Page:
Caribou sales to Baffin region should be tracked, say Kivalliq MLAs and hunters

Politicians and hunters groups in the Kivalliq want to know how meat sales between Nunavut regions are impacting caribou populations, especially between the Kivalliq and Qikiqtaaluk regions. 

'We have to have a management regime in place in order to sustain the caribou herd,' says Cathy Towtongie

Nunavut's Department of Environment says it has no way to track how many caribou from the Kivalliq region are sold to buyers in the Baffin region. These caribou are seen near the Meadowbank Gold Mine in Nunavut in 2009. (Nathan Denette/The Canadian Press)

Politicians and hunters and trappers organizations in Nunavut's Kivalliq region want to know how meat sales between regions in the territory are impacting caribou populations — but right now, there's no way to track how much meat is being sold. 

That's what Nunavut's Department of Environment told Arviat North-Whale Cove MLA John Main in a written response to questions asked in the legislature during the fall.   

The government can only track country food sales from commercially licensed sellers. But a lot of caribou harvested in the Kivalliq are sold privately through personal channels and social media. 

The department said it's seen a "steep increase" in those styles of sales since numbers of caribou in the Qikiqtaaluk region dropped in 2014. It has tried to track shipments, but has no information to date from Nunavut airlines about the transportation of caribou between regions.

What is known, is people from the Qikiqtaaluk are paying high prices to have meat shipped from other regions — a whole caribou can sell for $500. The department listed "high prices and the knowledge among harvesters that there is substantial money to be made from selling caribou" as one reason for the trend. 

These sales are perfectly legal. But Main, along with Cathy Towtongie, MLA for Rankin Inlet North-Chesterfield Inlet, and the Rankin Inlet hunters and trappers group want to see inter-regional caribou sales more directly monitored. 

Sales are a source of income

Arviat North-Whale Cove MLA John Main wants to see the government talk to communities about managing caribou sales. (Beth Brown/CBC )

"Some of my constituents are concerned about this and some of my constituents are profiting, and putting food on the table for their family," said Main, who asked the government for written details on the monitoring of meat sales between Nunavut regions.

Under the Nunavut Agreement, harvesting and selling caribou is a right for Inuit, and there are no requirement for hunters to report their sales.

I don't want to vilify people who are making money off of caribou.- John Main, Arviat North-Whale Cove MLA

The agreement states "an Inuk shall have the right to harvest that stock or population in the Nunavut Settlement Area up to the full level of his or her economic, social, and cultural needs."

That's barring any quota, and there are none for caribou in the Kivalliq.

Hunters also have the right to "dispose freely" of any legally harvested wildlife. This includes the right to "sell, barter, exchange and give," caribou away, within or outside of Nunavut. 

"I don't want to vilify people who are making money off of caribou," Main said. "My constituents are seeking a way to make a living. The conversation has to go, 'what can be done?'"

Rankin Inlet elders concerned 

In Rankin Inlet, the Kangiqliniq Hunters and Trappers Organization is compiling a report for the Nunavut Wildlife Management Board using interviews from elders who say they're concerned about these meat sales.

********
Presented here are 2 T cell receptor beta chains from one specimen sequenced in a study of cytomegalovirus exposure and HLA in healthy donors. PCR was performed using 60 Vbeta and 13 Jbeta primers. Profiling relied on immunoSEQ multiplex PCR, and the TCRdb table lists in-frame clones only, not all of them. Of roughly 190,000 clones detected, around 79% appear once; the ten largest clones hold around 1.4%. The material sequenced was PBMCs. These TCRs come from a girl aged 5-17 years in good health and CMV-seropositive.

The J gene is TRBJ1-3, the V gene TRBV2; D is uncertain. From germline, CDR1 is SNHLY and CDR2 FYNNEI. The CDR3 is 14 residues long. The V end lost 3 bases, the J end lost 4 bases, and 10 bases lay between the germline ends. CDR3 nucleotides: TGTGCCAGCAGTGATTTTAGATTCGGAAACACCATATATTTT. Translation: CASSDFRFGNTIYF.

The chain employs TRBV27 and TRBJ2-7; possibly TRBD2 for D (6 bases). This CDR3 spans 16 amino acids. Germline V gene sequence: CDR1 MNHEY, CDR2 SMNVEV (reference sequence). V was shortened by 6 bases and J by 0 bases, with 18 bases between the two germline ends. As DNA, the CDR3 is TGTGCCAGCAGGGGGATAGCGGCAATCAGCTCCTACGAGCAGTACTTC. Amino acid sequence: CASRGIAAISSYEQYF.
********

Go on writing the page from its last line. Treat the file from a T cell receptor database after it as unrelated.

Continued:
"They've noticed a shift. We're not sharing caribou meat as much and we're selling more than we used to," said Clayton Tartak, environment and research co-ordinator for the organization. 

Rankin Inlet North-Chesterfield Inlet MLA Cathy Towtongie says unregulated caribou harvests lead to meat wastage. (Nick Murray/CBC)

Hunters and trappers organizations can create bylaws to regulate caribou sales, but they don't have the capacity to enforce them, Tartak explained. Right now, there also aren't enough factual information to know if private sales are an "actual or perceived issue."

"We need to know how much caribou is being sold before any decisions can be made," Tartak said. "The first step would be monitoring." 

Hunt needs monitoring: MLA

MLA Towtongie is concerned about irresponsible harvesting practices, like meat wastage — where only prime cuts like the hip are taken — or theft, when a buyer sends money but never receives meat. 

"It's a cultural shift to a materialistic hunting style from [a] domestic style hunting where you get the meat for your family and your community," she said. "This type of killing is for financial gain."

Towtongie wants to see more protection in place for both consumers and harvesters. 

"We have to have a management regime in place in order to sustain the caribou herd," she said. 

Kivalliq Arctic Foods in Rankin Inlet, run by the Nunavut Development Corporation, is the only commercially licensed seller of caribou meat in Nunavut. It processes around 500 caribou each year.

 A few years ago, the meat processing plant in Rankin Inlet worked with the hunters and trappers group to improve conservation, shortening its harvest season by starting in January instead of the fall. 

This helped cut down on the number of female and younger caribou being hunted during the fall, because bulls aren't edible then, explained Kyle Tattuinee of the Nunavut Development Corporation. 

This year, stock ran out in September, and the plant won't have product again until early February. But the caribou the plant processed were better quality, Tattuinee said. 

"The caribou are healthier and they're bigger," he said. "It's an effort to preserve the herd ... to help the herd be sustainable in the long run."